Mists of the Past
Soon after the dawn of the new age and the elves’ mass conversion to the Faith of the True Light, the elven capitol of Nova Dominium fell into another vicious civil war. Human rebels from Old Bronslaw resented the elves for “taking over” their ancestral religion in addition to their lands and livelihoods, and that they did nothing to restructure their society to better balance the economic and social disparities between races after their religious “enlightenment.” The bloodshed and magical residue from the fighting was so potent that it laid the groundwork for modern laws limiting the use and ownership of steel and spell.
This brutal conflict was eventually resolved by Lumen Olympia, a half-elf who had taught herself the doctrines of the True Light from an old scripture thrown out from the Aedis. Equally distrusted by both races, she worked long and hard to open lines of diplomatic communication, and famously proposed a novel, nonviolent solution: let representatives from each camp compete against each other in four days of physical trials without the aid of magic, like the Bronslaw Kings of old once did, for the right to govern the people of Bronslaw. Should the rebels win, they would become an independent kingdom once again; should the elves win, then Bronslaw would become a district within their capitol city. The agreement was struck, the contests were held, and the elves proved victorious. Amazingly, most of the Bronslaw rebellion died down almost immediately following this event; the people of Bronslaw finally saw the elves as their rightful rulers as per their ancient and culturally-relevant customs.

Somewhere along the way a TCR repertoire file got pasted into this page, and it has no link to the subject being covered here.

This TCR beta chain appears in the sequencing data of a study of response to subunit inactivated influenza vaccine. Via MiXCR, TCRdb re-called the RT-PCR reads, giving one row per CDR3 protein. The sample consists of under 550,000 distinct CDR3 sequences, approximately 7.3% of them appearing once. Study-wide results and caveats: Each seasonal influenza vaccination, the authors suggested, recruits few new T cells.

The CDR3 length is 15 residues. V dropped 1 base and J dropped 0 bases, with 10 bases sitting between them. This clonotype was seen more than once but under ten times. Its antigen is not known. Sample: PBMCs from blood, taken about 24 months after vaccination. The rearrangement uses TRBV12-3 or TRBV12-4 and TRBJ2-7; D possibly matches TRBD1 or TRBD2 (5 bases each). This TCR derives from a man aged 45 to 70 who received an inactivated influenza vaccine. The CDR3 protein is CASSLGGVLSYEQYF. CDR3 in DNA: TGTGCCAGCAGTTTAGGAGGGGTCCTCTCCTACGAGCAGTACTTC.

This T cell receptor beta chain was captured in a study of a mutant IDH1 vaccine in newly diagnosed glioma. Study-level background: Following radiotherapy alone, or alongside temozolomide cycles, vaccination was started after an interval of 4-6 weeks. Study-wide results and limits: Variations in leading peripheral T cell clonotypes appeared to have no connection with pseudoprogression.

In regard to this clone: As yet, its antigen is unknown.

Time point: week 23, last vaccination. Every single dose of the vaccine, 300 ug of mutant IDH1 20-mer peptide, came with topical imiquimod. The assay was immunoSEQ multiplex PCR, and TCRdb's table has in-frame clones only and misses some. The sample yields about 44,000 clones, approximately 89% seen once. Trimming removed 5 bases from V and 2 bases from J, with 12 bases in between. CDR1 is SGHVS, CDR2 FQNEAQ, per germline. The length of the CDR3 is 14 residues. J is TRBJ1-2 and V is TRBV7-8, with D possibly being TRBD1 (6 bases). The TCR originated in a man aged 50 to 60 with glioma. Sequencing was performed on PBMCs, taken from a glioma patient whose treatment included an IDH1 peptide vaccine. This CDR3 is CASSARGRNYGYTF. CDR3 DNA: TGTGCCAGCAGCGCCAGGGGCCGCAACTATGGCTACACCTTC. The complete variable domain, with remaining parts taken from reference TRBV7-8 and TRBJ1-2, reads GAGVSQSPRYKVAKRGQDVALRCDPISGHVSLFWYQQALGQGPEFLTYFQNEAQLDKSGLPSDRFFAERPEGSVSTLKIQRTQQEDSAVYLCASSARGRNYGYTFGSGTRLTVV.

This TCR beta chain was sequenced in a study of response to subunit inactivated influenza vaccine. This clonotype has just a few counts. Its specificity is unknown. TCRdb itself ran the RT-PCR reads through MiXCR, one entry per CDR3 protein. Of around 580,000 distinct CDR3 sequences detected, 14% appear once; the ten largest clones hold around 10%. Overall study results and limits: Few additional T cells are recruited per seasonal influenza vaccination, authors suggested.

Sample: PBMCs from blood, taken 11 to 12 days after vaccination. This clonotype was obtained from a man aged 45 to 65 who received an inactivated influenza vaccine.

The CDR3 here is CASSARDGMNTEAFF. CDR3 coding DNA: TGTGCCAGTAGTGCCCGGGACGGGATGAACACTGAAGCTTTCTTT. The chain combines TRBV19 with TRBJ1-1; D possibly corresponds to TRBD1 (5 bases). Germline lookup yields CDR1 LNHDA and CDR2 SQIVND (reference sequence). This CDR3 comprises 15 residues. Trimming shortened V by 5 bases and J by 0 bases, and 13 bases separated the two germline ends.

On the last day of the contests, the day that peace was decided, Olympia invited all the competitors and leaders from both camps to share in the drinking of seasong mead as a sign of good will and sportsmanship. Tragically, a radical rebel poisoned the half-elf’s mead, and she died upon the sporting grounds at the tender age of thirty. In honor of her impressive achievements as a lumen and as a diplomat, the Church canonized Olympia posthumously, and every thirty years the Bronslaw Arena hosts the Bronslaw Olympics – a four-day athletic event that includes jousting, hurling, racing, wrestling, and the famous Adventurer’s Gambit – in the saint’s honor, closing every games with a ceremony wherein every athlete and spectator partakes in a mug of seasong mead on the night of Olympia’s death.
To this day, worshippers of the True Light who value nonviolent resolutions to problems, as well as athleticism, tend to lean toward the sect of Saint Olympia.